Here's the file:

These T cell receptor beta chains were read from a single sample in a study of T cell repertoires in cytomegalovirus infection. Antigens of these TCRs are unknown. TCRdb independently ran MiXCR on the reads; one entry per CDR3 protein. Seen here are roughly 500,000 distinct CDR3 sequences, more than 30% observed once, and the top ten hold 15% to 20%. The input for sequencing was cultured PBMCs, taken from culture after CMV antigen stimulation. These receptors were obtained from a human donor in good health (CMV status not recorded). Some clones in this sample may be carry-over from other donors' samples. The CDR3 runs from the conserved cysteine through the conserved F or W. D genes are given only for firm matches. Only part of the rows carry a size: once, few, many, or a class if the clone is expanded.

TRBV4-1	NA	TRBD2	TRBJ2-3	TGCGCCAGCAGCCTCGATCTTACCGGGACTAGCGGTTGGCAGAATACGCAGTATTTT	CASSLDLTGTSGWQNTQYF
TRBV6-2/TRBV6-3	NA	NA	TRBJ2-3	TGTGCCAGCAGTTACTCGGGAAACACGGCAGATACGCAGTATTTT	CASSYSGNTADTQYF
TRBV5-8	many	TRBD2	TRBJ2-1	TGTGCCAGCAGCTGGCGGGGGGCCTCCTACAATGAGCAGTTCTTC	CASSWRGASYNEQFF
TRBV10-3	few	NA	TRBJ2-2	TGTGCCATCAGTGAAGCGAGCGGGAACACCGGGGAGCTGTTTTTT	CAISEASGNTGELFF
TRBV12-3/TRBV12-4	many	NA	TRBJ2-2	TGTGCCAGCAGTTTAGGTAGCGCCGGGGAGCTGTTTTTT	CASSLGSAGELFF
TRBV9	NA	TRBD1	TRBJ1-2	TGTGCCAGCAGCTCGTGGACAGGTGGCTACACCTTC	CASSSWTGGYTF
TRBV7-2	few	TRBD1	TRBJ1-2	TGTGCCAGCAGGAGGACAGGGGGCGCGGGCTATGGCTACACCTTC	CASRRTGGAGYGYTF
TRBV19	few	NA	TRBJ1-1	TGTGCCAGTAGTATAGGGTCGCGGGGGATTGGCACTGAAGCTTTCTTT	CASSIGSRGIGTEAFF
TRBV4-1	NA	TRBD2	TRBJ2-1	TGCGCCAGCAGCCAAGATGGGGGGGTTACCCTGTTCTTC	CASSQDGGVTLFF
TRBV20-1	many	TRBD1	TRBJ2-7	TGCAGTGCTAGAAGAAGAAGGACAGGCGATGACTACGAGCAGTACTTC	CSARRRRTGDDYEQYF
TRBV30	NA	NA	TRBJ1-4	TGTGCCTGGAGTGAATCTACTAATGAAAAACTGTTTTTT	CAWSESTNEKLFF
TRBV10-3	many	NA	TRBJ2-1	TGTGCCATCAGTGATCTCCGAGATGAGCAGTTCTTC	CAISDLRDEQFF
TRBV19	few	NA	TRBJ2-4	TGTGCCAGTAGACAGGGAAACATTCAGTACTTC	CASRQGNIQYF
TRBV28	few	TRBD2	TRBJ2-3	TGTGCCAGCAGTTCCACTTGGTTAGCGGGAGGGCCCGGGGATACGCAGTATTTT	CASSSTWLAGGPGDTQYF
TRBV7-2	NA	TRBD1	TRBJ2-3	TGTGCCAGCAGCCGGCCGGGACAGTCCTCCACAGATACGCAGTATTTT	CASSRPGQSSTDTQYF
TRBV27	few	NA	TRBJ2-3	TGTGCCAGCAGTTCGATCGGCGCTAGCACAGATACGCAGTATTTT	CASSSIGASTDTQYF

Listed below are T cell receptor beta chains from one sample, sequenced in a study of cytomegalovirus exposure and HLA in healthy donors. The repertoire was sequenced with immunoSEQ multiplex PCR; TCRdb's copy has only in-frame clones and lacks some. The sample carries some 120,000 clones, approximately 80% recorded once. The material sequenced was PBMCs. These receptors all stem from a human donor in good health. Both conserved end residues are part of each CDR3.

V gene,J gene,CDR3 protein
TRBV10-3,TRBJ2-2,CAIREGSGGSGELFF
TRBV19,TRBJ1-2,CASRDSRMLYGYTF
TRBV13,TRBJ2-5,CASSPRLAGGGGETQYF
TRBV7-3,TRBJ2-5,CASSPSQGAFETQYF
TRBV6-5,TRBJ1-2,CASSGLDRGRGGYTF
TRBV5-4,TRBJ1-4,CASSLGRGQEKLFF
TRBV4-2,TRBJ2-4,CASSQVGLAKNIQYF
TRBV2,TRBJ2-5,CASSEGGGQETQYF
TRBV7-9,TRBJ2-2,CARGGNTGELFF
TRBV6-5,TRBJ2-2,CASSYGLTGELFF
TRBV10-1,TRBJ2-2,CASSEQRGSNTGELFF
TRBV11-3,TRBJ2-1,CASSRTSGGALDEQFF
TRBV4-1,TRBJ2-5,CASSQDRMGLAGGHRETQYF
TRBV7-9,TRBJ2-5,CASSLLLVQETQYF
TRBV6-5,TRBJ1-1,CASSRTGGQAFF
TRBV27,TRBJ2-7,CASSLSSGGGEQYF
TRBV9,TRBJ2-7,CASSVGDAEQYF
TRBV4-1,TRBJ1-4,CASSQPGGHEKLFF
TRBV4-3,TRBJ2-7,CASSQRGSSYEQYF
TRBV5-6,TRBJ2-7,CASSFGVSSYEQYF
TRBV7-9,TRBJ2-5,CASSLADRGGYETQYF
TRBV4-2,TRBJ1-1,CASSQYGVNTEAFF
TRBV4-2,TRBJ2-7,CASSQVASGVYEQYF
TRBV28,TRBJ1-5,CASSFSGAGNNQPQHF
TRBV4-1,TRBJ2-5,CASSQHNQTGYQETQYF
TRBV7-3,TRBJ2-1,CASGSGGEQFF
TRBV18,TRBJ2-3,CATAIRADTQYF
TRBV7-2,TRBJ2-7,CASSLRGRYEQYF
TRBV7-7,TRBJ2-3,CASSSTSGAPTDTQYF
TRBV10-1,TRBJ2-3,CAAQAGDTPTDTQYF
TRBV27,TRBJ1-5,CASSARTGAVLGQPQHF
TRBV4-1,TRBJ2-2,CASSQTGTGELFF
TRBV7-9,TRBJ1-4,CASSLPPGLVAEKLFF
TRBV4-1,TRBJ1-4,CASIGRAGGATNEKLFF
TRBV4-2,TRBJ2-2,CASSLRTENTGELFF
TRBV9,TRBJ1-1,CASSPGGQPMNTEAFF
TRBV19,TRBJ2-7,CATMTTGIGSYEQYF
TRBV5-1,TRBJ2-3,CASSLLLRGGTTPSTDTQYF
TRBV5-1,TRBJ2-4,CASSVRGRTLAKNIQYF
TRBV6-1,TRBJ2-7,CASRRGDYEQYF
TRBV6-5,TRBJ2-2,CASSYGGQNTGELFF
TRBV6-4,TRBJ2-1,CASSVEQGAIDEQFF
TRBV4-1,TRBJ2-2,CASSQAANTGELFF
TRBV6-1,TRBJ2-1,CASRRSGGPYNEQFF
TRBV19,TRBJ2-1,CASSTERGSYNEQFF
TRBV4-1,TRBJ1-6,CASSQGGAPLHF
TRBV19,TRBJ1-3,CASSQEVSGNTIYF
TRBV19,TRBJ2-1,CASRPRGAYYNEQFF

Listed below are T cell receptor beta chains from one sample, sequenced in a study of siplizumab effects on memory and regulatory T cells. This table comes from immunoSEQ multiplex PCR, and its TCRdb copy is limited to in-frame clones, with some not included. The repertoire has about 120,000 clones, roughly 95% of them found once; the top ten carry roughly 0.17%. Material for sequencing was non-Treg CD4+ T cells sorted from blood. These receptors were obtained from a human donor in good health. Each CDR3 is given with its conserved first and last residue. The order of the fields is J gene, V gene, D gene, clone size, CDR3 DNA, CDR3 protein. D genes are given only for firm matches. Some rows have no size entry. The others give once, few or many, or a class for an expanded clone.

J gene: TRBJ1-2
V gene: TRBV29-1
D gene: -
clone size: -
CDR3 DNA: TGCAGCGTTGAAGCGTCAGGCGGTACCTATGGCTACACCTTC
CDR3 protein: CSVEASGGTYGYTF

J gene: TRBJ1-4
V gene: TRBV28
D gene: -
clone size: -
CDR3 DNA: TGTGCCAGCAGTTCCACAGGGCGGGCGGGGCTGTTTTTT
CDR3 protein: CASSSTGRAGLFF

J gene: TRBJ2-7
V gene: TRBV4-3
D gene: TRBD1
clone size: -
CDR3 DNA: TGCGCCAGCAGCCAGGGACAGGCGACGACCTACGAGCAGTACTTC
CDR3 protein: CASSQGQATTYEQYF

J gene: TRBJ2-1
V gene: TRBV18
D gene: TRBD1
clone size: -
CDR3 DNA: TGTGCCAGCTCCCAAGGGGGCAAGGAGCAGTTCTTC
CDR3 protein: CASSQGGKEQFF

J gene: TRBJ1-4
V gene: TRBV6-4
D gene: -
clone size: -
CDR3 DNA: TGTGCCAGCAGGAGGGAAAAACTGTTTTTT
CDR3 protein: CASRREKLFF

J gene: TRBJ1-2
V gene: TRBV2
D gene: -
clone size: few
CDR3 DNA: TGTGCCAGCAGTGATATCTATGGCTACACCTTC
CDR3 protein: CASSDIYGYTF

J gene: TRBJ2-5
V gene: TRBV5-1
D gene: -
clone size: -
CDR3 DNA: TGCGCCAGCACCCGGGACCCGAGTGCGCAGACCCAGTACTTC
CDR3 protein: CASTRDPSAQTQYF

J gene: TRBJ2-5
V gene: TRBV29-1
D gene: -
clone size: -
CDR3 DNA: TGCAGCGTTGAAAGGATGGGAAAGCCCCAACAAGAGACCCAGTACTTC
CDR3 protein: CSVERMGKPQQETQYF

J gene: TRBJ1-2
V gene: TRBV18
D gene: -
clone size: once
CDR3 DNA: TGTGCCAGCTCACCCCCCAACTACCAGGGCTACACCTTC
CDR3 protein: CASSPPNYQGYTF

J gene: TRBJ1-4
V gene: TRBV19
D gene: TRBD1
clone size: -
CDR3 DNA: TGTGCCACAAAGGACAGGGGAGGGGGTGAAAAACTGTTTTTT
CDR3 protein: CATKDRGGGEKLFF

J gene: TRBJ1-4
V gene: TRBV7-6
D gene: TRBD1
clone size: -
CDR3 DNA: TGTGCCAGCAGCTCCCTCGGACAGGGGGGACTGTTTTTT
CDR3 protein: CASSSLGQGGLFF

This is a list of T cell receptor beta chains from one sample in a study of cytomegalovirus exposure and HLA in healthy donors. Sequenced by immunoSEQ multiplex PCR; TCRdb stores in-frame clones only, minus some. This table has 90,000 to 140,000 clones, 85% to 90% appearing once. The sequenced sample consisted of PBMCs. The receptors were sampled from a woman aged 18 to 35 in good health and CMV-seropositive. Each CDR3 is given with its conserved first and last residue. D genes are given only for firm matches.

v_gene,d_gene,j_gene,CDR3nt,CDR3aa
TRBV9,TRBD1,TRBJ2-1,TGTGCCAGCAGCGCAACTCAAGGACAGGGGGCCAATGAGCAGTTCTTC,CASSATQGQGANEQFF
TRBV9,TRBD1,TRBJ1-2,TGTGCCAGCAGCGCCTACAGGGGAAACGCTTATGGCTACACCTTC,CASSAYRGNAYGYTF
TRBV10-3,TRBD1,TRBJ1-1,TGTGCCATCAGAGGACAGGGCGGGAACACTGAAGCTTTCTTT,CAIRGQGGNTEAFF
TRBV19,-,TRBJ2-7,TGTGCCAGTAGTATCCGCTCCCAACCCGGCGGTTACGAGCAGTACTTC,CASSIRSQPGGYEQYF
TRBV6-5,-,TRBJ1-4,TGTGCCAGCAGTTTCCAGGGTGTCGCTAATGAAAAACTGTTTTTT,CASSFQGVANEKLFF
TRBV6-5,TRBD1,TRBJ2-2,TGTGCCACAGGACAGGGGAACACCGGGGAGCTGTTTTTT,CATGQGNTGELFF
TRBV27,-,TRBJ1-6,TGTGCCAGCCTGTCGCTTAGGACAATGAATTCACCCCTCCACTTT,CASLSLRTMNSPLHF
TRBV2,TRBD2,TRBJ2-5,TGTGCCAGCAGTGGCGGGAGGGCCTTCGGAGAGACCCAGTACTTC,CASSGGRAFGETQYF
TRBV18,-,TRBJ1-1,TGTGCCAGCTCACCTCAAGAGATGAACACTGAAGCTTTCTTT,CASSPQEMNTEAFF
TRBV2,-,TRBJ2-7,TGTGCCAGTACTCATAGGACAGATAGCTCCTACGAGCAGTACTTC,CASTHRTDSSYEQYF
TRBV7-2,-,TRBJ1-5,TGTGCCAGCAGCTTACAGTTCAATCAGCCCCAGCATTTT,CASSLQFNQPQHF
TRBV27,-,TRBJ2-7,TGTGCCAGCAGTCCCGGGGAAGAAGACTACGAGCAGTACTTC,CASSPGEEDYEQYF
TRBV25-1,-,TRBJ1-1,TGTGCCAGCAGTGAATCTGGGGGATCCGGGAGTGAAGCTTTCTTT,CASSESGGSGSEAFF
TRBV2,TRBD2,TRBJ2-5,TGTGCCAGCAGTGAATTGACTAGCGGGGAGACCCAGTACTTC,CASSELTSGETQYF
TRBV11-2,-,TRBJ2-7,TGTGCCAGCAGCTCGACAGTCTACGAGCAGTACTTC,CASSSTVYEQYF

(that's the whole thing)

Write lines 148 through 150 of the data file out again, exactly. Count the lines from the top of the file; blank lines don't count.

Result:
TRBV27,-,TRBJ2-7,TGTGCCAGCAGTCCCGGGGAAGAAGACTACGAGCAGTACTTC,CASSPGEEDYEQYF
TRBV25-1,-,TRBJ1-1,TGTGCCAGCAGTGAATCTGGGGGATCCGGGAGTGAAGCTTTCTTT,CASSESGGSGSEAFF
TRBV2,TRBD2,TRBJ2-5,TGTGCCAGCAGTGAATTGACTAGCGGGGAGACCCAGTACTTC,CASSELTSGETQYF